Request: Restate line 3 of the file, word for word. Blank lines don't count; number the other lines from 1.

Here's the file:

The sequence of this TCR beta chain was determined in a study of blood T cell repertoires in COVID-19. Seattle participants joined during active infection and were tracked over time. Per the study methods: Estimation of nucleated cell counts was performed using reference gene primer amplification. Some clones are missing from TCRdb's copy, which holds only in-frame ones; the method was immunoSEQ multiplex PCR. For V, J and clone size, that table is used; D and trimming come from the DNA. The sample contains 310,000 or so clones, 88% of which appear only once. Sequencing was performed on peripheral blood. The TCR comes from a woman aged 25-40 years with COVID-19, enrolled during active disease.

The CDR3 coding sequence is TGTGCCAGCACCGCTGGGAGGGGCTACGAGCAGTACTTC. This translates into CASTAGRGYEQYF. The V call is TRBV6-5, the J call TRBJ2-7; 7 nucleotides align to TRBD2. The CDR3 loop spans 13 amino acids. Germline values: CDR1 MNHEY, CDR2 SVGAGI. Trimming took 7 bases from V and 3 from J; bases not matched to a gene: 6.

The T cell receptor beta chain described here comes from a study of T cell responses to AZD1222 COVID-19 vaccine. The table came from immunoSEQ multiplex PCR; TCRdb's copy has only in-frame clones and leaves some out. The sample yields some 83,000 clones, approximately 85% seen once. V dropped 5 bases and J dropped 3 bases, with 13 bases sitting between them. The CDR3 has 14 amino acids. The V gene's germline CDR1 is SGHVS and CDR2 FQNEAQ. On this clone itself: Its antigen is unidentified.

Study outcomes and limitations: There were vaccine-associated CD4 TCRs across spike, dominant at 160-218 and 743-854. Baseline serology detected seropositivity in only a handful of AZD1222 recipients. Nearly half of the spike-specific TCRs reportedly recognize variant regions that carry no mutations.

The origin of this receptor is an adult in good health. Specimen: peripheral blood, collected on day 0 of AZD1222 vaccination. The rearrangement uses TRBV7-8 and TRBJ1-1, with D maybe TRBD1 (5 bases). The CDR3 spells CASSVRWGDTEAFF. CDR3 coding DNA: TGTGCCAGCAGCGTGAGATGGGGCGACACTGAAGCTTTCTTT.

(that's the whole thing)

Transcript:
The T cell receptor beta chain described here comes from a study of T cell responses to AZD1222 COVID-19 vaccine. The table came from immunoSEQ multiplex PCR; TCRdb's copy has only in-frame clones and leaves some out. The sample yields some 83,000 clones, approximately 85% seen once. V dropped 5 bases and J dropped 3 bases, with 13 bases sitting between them. The CDR3 has 14 amino acids. The V gene's germline CDR1 is SGHVS and CDR2 FQNEAQ. On this clone itself: Its antigen is unidentified.